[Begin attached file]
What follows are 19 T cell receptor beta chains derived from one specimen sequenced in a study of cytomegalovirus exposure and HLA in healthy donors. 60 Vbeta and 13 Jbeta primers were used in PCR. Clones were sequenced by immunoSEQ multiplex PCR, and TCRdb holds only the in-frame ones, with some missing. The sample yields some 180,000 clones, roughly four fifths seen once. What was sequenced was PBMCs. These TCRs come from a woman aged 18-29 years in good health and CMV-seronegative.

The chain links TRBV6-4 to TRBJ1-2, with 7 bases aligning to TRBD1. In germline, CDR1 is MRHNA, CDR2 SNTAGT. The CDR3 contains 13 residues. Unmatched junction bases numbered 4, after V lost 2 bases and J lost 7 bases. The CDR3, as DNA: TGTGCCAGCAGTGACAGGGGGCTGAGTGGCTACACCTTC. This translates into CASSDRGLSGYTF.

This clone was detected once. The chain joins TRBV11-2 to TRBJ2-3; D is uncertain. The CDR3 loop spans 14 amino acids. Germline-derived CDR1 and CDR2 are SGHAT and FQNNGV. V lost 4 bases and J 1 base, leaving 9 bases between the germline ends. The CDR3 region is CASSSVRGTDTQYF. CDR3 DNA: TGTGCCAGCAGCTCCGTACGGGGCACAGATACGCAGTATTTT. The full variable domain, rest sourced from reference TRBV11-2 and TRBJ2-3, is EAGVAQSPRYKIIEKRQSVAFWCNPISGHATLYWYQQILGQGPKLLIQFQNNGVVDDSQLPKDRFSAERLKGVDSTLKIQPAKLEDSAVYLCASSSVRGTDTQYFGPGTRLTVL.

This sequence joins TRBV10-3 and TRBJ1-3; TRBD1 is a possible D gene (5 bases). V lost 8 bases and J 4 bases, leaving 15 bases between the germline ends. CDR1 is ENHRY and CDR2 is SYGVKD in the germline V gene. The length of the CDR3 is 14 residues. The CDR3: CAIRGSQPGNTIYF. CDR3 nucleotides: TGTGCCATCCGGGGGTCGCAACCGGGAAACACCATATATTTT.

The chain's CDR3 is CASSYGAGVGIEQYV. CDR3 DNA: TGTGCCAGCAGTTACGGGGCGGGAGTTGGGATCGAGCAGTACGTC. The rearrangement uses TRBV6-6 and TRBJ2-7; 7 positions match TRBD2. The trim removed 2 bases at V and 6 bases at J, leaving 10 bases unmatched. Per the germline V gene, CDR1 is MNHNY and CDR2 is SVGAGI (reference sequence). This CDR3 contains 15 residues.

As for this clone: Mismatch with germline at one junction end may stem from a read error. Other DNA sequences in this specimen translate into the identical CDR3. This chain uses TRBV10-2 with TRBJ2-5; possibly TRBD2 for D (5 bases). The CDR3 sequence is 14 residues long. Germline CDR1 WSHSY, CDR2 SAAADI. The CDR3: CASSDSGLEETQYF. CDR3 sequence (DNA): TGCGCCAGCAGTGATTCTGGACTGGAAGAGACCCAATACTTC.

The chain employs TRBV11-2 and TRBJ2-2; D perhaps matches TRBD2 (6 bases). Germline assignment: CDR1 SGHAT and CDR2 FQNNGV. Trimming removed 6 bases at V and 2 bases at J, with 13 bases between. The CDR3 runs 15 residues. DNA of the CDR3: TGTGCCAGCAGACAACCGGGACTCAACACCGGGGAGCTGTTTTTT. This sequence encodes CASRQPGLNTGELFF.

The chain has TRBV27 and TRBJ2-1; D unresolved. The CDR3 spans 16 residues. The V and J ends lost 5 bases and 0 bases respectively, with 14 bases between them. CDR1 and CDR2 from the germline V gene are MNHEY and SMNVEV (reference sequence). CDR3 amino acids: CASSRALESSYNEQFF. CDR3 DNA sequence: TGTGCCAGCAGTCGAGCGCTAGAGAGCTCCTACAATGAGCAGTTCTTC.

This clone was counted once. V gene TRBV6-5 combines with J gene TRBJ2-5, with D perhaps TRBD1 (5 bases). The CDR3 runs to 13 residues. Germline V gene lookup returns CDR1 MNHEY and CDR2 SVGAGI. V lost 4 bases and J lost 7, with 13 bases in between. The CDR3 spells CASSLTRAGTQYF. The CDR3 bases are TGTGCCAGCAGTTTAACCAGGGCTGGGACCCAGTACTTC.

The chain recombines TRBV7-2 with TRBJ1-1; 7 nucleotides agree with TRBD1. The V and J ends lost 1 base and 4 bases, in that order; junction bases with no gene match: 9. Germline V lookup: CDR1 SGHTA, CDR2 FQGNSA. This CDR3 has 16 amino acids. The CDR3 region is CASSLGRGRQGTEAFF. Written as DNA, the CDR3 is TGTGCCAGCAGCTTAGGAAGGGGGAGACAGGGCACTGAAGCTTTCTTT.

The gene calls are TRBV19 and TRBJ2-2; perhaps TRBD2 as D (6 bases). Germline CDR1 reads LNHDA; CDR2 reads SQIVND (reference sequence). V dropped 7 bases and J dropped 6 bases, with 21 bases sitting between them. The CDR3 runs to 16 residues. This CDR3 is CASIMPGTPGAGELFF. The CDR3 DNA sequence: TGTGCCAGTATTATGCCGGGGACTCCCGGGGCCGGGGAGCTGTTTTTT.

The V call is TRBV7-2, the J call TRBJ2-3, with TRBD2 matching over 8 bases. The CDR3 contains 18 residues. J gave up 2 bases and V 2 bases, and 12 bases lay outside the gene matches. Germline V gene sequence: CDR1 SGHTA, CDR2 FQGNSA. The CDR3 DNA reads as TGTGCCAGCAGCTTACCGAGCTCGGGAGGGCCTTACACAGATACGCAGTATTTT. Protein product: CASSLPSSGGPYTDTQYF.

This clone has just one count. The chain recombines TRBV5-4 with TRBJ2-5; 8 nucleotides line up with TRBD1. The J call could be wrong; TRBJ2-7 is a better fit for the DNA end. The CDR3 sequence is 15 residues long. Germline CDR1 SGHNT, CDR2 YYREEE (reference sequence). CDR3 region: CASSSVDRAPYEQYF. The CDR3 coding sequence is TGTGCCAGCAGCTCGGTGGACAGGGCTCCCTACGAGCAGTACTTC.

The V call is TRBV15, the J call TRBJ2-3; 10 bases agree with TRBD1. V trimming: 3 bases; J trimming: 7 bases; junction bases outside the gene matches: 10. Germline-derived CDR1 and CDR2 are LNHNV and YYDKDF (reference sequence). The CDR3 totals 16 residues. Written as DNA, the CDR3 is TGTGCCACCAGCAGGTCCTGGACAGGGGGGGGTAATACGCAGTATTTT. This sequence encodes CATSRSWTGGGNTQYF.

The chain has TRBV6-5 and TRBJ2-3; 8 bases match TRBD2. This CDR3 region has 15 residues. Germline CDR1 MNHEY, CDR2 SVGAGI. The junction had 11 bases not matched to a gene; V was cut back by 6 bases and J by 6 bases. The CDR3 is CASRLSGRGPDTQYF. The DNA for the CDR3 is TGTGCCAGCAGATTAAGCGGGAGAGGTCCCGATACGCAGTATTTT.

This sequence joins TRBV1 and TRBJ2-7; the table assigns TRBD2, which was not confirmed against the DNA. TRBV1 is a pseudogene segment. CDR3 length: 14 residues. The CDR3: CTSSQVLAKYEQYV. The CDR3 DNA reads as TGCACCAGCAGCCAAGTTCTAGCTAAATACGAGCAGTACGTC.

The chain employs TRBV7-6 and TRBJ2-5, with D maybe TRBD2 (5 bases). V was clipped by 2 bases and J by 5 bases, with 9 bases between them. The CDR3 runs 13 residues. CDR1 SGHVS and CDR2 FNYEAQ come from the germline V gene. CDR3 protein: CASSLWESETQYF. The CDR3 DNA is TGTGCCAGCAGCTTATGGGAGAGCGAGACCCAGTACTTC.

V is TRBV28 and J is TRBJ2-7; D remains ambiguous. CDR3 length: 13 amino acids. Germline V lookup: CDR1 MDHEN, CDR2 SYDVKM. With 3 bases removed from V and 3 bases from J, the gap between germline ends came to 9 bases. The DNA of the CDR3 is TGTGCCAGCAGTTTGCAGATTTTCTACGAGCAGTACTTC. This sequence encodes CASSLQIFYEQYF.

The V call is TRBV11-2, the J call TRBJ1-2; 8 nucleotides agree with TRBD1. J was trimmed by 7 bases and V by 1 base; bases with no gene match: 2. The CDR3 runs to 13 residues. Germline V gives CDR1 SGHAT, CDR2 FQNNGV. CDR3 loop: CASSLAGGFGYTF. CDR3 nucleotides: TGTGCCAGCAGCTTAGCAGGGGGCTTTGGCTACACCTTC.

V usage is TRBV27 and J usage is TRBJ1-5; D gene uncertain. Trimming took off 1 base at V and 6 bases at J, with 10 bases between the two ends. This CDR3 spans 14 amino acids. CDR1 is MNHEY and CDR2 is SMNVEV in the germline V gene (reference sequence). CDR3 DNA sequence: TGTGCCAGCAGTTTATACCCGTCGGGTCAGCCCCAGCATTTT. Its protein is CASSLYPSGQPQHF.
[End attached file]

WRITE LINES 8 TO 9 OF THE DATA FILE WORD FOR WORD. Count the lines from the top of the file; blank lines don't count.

The chain has TRBV27 and TRBJ2-1; D unresolved. The CDR3 spans 16 residues. The V and J ends lost 5 bases and 0 bases respectively, with 14 bases between them. CDR1 and CDR2 from the germline V gene are MNHEY and SMNVEV (reference sequence). CDR3 amino acids: CASSRALESSYNEQFF. CDR3 DNA sequence: TGTGCCAGCAGTCGAGCGCTAGAGAGCTCCTACAATGAGCAGTTCTTC.

This clone was counted once. V gene TRBV6-5 combines with J gene TRBJ2-5, with D perhaps TRBD1 (5 bases). The CDR3 runs to 13 residues. Germline V gene lookup returns CDR1 MNHEY and CDR2 SVGAGI. V lost 4 bases and J lost 7, with 13 bases in between. The CDR3 spells CASSLTRAGTQYF. The CDR3 bases are TGTGCCAGCAGTTTAACCAGGGCTGGGACCCAGTACTTC.